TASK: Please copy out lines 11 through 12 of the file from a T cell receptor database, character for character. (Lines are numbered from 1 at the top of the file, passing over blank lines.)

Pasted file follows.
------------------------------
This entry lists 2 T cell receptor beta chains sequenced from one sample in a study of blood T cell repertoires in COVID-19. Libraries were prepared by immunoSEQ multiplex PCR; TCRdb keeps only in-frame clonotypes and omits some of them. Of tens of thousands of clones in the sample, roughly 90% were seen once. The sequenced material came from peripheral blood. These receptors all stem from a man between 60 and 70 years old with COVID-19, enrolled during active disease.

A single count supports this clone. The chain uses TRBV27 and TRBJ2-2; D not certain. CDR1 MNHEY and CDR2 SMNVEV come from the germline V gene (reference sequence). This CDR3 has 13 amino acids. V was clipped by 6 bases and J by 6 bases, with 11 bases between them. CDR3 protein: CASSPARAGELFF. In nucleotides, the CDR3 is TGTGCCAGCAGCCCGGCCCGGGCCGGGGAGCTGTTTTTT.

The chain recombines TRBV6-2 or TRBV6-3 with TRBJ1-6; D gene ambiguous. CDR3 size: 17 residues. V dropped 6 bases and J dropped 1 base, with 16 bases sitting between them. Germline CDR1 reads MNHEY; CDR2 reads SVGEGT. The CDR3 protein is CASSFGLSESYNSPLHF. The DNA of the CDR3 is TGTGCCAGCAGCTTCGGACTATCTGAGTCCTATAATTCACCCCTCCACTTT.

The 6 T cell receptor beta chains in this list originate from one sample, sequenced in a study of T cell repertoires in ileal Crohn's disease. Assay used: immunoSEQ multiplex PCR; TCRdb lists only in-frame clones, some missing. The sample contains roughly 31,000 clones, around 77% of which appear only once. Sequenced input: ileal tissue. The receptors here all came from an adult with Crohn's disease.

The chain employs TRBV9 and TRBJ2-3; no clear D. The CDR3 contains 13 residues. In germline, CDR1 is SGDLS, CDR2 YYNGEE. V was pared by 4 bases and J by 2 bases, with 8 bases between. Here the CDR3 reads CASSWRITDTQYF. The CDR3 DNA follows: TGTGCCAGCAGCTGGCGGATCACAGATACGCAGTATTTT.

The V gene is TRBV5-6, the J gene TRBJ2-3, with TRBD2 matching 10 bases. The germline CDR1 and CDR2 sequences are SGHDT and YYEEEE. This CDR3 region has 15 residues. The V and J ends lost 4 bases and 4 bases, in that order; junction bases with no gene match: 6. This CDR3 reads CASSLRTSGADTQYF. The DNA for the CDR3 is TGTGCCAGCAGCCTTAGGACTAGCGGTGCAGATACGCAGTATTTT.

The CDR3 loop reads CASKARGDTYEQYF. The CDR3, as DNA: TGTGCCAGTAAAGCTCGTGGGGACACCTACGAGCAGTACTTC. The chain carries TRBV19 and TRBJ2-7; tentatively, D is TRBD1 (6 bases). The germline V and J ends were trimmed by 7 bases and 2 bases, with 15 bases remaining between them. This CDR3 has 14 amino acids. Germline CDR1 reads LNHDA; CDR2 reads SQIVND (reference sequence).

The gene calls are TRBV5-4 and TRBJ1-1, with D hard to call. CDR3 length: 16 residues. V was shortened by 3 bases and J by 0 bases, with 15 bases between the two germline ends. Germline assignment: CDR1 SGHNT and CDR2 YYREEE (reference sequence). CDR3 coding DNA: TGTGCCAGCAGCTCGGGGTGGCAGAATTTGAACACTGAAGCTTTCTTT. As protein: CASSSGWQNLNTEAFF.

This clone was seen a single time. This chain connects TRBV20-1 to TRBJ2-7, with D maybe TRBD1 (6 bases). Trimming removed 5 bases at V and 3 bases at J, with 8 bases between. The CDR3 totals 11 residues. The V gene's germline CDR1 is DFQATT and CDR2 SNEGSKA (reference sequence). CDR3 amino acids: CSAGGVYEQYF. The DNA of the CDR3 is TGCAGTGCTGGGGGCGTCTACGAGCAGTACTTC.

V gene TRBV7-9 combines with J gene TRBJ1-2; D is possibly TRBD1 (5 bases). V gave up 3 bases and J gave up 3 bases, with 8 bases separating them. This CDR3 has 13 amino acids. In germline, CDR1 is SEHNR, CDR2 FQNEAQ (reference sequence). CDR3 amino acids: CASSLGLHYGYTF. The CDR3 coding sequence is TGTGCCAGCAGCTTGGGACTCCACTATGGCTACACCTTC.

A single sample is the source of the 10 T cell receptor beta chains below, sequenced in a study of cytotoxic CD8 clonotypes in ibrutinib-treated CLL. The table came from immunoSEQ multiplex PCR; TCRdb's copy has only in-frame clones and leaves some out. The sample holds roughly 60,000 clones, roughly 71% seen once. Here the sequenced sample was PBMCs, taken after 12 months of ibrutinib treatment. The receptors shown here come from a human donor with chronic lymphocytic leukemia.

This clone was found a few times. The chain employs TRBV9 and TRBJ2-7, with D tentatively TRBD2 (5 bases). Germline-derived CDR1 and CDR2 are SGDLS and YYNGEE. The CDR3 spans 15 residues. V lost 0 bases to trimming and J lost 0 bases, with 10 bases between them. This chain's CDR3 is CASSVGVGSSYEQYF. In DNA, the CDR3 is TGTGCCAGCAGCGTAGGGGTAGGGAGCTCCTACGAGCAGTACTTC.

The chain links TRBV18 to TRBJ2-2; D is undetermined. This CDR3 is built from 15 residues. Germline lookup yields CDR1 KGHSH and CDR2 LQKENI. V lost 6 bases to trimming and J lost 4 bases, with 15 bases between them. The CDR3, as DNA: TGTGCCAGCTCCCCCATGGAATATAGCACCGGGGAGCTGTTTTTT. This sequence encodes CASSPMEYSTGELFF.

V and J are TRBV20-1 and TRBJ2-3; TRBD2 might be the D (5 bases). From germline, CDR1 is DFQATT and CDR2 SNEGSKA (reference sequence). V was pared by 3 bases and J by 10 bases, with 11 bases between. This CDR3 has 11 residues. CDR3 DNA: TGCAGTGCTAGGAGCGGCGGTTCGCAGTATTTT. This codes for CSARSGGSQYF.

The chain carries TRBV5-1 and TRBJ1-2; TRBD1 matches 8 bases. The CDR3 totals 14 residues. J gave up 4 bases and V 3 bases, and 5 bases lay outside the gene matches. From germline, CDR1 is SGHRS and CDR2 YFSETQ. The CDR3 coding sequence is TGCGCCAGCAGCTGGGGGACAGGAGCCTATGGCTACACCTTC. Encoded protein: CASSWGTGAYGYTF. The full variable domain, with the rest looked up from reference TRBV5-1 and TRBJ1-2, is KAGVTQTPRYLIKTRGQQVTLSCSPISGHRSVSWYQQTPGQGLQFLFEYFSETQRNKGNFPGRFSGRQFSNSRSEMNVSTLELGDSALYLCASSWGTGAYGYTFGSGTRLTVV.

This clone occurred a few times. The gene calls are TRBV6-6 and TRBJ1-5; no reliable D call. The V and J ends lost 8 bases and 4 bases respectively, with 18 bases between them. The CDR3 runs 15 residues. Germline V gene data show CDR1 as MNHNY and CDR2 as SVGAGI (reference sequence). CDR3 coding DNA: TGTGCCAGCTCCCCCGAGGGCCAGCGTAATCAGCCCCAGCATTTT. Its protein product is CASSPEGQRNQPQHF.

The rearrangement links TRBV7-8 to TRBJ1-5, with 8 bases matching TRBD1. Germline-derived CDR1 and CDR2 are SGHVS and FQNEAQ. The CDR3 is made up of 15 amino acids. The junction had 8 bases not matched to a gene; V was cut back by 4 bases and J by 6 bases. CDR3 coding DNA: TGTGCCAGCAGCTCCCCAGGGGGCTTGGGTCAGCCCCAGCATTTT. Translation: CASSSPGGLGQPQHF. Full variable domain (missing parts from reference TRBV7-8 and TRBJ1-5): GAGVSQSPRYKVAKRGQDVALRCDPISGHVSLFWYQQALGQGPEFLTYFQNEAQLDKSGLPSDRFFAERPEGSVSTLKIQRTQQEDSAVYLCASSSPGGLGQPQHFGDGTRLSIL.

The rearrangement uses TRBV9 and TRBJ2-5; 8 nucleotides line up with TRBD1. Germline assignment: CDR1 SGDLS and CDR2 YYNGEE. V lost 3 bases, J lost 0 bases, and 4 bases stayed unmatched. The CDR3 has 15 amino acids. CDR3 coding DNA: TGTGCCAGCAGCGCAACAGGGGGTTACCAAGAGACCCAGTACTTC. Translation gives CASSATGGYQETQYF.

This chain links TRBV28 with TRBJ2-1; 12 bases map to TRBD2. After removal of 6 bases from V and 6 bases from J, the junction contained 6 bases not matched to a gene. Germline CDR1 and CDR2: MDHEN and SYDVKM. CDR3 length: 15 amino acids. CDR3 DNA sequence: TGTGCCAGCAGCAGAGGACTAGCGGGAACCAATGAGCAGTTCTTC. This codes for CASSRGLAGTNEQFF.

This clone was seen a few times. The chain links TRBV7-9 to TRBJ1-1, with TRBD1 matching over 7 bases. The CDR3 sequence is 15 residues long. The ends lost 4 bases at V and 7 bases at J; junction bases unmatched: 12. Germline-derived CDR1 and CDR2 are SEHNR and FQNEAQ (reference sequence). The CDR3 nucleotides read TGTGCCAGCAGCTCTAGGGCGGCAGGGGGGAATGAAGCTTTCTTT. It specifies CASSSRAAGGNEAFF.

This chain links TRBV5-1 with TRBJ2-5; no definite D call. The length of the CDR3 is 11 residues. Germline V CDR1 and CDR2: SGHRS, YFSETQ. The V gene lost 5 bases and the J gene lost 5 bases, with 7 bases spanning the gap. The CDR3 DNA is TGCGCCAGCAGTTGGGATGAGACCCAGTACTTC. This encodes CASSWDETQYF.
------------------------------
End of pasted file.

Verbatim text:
A single sample is the source of the 10 T cell receptor beta chains below, sequenced in a study of cytotoxic CD8 clonotypes in ibrutinib-treated CLL. The table came from immunoSEQ multiplex PCR; TCRdb's copy has only in-frame clones and leaves some out. The sample holds roughly 60,000 clones, roughly 71% seen once. Here the sequenced sample was PBMCs, taken after 12 months of ibrutinib treatment. The receptors shown here come from a human donor with chronic lymphocytic leukemia.

This clone was found a few times. The chain employs TRBV9 and TRBJ2-7, with D tentatively TRBD2 (5 bases). Germline-derived CDR1 and CDR2 are SGDLS and YYNGEE. The CDR3 spans 15 residues. V lost 0 bases to trimming and J lost 0 bases, with 10 bases between them. This chain's CDR3 is CASSVGVGSSYEQYF. In DNA, the CDR3 is TGTGCCAGCAGCGTAGGGGTAGGGAGCTCCTACGAGCAGTACTTC.